2014-07-08 13.01.51The last time I was at the Museum of Play, the museum had just launched its important International Center for the History of Electronic Games. The collection now contains tens-of-thousands of video game artifacts, making it one of the most important repositories and research resources for the dominant mode of play of the past forty years. The debut exhibit a few years back presented an overview of  video game history and dozens of playable arcade and home games from the 1960s through the present. My latest visit allowed me time to see the full permanent exhibit, eGameRevolution.

2014-07-08 13.20.36Early home video game systems from the 1960s and 1970s

2014-07-08 13.20.26The Atari 2600 and Apple II computer — two machines that changed my world in 1977

The exhibit traces the development of the now-ubiquitous video game from its science lab beginnings of the early 60s through early console and home computer games in the 70s and 80s to the modern games which now inhabit so many living rooms worldwide. Changes in the sophisticated technology, graphics and marketing of video games are well-traced along with traditional curated displays behind glass. And, of course, there are plenty of playable games throughout the exhibit.

2014-07-08 13.22.23The video arcade in the eGameRevolution exhibit at the International Museum of Play

Pinball machines, an air hockey table, arcade cabinet classics, interactive dance and music games and a half-dozen home console games of different eras are set throughout the exhibit. A dark, low-ceilinged room reminiscent of the video arcades inhabited by many first generation video gamers like myself in the 1980s is set in the middle of the more traditional displays. At five plays for a buck, a visitor to eGameRevolution can easily lose themselves in decades of electronic gaming history.

 Game Time!

2014-07-08 13.09.07Museum goers willing to take a few steps further back in time will also find a dizzying and deep story of traditional games in the Game Time! permanent exhibit nearby. Three centuries of American board, card, puzzle and electronic games with brief, well-researched text offers a tremendous overview for those who wonder how gaming culture has evolved since the 19th-century.

2014-07-08 13.04.51An early 1970s Dungeons & Dragons set and the famed Dark Tower game from 1981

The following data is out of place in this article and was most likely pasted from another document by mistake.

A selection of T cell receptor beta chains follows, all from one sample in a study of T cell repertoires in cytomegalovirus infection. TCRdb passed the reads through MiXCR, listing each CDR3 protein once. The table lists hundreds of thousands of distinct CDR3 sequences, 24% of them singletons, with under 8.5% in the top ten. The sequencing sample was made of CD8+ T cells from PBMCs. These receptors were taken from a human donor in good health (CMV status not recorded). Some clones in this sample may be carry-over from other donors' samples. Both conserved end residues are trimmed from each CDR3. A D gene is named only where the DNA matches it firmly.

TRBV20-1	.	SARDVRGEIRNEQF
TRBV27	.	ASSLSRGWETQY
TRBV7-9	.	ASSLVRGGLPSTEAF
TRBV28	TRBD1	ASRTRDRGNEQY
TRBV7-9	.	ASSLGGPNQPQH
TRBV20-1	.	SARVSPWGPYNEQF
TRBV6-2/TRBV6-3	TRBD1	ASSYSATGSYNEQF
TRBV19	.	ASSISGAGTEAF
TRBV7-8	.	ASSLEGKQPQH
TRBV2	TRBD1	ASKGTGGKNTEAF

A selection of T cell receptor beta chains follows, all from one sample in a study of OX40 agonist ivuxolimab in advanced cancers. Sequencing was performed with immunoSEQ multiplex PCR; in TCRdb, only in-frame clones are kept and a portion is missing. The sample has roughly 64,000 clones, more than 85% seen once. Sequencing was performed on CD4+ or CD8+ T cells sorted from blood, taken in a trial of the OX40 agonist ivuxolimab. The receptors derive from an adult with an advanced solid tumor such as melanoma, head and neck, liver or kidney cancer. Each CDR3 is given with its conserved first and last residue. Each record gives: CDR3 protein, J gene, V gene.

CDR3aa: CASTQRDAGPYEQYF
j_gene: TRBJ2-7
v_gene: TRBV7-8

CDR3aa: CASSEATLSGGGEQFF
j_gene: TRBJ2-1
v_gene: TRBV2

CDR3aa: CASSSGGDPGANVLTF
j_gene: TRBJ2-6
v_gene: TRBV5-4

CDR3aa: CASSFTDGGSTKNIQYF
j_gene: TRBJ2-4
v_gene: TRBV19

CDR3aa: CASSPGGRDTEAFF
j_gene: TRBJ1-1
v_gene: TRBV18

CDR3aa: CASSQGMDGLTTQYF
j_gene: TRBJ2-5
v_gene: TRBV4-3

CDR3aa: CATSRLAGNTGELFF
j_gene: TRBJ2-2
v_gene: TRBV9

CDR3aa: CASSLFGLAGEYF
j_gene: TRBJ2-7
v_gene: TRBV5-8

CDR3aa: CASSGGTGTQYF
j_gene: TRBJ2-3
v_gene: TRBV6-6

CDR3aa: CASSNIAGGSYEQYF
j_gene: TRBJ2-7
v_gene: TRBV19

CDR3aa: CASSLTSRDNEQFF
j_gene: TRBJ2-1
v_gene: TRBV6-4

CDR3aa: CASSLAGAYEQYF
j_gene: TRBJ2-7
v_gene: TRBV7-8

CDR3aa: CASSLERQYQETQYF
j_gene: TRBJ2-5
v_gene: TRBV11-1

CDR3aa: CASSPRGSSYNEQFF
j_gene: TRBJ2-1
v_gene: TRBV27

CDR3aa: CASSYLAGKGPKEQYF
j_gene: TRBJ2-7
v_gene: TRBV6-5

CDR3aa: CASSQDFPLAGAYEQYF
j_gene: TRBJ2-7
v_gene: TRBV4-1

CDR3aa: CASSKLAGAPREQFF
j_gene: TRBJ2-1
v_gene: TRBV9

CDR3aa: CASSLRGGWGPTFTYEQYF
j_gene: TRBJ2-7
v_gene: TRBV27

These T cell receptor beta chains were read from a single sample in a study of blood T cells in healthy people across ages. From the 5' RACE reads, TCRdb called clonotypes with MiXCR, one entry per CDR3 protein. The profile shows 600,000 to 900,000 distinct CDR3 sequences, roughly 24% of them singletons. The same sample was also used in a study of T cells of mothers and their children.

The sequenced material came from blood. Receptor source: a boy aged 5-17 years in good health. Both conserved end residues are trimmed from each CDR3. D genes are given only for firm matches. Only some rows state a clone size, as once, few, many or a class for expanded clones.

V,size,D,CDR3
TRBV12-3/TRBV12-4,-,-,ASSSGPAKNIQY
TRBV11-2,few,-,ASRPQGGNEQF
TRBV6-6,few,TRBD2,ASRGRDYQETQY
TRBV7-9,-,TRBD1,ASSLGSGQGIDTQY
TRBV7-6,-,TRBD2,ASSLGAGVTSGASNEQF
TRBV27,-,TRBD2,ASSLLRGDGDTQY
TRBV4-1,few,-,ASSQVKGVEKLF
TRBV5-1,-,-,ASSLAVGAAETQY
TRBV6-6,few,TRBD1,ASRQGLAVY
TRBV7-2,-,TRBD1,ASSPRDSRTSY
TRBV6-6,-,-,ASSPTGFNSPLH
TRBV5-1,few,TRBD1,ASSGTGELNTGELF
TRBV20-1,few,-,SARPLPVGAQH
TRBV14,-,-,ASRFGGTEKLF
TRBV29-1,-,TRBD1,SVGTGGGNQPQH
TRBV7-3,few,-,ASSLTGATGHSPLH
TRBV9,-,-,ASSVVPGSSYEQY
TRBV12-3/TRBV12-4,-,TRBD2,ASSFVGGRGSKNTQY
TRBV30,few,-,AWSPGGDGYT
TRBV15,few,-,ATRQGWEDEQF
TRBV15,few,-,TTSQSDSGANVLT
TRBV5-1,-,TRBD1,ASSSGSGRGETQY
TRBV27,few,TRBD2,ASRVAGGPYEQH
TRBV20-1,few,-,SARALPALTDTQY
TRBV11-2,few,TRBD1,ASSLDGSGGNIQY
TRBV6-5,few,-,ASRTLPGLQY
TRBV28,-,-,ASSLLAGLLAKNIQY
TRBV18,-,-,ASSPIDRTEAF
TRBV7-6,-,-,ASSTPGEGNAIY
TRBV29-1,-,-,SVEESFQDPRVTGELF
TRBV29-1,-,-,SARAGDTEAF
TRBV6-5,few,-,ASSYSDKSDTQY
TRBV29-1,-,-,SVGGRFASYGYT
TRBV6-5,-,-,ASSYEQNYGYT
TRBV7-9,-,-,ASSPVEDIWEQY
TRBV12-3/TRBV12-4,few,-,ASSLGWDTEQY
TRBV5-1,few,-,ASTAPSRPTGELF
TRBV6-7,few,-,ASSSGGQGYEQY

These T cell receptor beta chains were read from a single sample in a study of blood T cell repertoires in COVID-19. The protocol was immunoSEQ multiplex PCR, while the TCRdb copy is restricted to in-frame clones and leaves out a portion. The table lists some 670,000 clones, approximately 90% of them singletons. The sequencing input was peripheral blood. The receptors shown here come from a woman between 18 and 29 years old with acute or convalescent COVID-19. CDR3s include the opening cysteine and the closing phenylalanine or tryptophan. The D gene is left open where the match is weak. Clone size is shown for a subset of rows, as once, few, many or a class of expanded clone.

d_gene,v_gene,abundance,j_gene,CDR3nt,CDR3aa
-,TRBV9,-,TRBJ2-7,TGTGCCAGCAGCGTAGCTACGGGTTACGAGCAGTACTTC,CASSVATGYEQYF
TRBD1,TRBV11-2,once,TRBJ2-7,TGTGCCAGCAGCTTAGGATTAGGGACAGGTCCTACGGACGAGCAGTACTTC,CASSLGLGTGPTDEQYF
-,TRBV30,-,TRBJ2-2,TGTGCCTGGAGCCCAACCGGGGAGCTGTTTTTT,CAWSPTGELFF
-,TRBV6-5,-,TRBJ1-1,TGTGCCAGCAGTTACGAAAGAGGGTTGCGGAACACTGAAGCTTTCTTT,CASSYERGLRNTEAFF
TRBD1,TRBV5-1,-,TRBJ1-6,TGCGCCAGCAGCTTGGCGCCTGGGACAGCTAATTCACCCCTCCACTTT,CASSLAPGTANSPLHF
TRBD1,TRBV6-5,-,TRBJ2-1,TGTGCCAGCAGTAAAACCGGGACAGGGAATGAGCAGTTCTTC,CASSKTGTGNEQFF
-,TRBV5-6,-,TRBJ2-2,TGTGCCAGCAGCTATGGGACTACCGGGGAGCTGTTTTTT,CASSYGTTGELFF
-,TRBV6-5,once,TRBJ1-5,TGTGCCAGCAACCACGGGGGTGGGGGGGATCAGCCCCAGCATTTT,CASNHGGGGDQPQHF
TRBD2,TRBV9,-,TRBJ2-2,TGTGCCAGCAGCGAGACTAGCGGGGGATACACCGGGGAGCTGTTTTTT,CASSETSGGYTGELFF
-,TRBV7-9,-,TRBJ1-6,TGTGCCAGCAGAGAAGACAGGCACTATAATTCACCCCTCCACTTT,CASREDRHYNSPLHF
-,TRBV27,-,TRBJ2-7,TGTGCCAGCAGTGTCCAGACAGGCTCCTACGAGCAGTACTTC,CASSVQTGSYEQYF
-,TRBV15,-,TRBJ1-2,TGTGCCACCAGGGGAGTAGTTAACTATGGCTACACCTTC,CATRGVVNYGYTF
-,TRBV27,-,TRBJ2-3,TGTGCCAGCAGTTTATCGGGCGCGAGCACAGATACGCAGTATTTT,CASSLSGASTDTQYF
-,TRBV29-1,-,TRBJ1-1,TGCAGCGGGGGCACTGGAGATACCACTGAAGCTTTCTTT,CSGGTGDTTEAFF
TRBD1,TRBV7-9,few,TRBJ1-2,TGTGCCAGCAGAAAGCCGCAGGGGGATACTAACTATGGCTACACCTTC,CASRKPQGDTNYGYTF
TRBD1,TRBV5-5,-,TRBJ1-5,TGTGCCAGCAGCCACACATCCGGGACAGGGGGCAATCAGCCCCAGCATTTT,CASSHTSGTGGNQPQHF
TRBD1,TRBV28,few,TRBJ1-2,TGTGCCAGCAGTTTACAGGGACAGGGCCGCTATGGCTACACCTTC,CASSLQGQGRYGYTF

Games are arranged both in a historic timeline and also along themes such as economic games, chase games, strategy games and puzzle games. Along the way, a story unfolds where games provide a view into the American values and politics of each era, as well as the rise of the big business of games and the importance licensing particularly in the late 20th-century through the present.

2014-07-08 13.10.29War games, including classics like Risk (1959), Stratego (1961) and Battleship (1967)

2014-07-08 13.11.05Role-playing games, including 1970s and 1980s Dungeons & Dragons books

Wargames and role-playing games each receive their equal due with an early copy of Little Wars by H.G. Wells and some classic Dungeons & Dragons books from its genesis in the early 1970s. Seeing these games side-by-side with other games, like the extensive exhibit on Monopoly, is incredibly validating for someone like myself who has spent my life engaged in games which once dwelt only at the edges of our culture.

Putting all these games — from pinball and video games to board and role-playing games — which so shaped my youth and those of countless others within a broader context of American history is something one can experience in few places like you can at the Strong Museum of Play. If you can get yourself to Rochester, stealing away a few hours to play through time will be time (and maybe some game tokens) well-spent.

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New Game Weekend: Memoir ’44

mem44box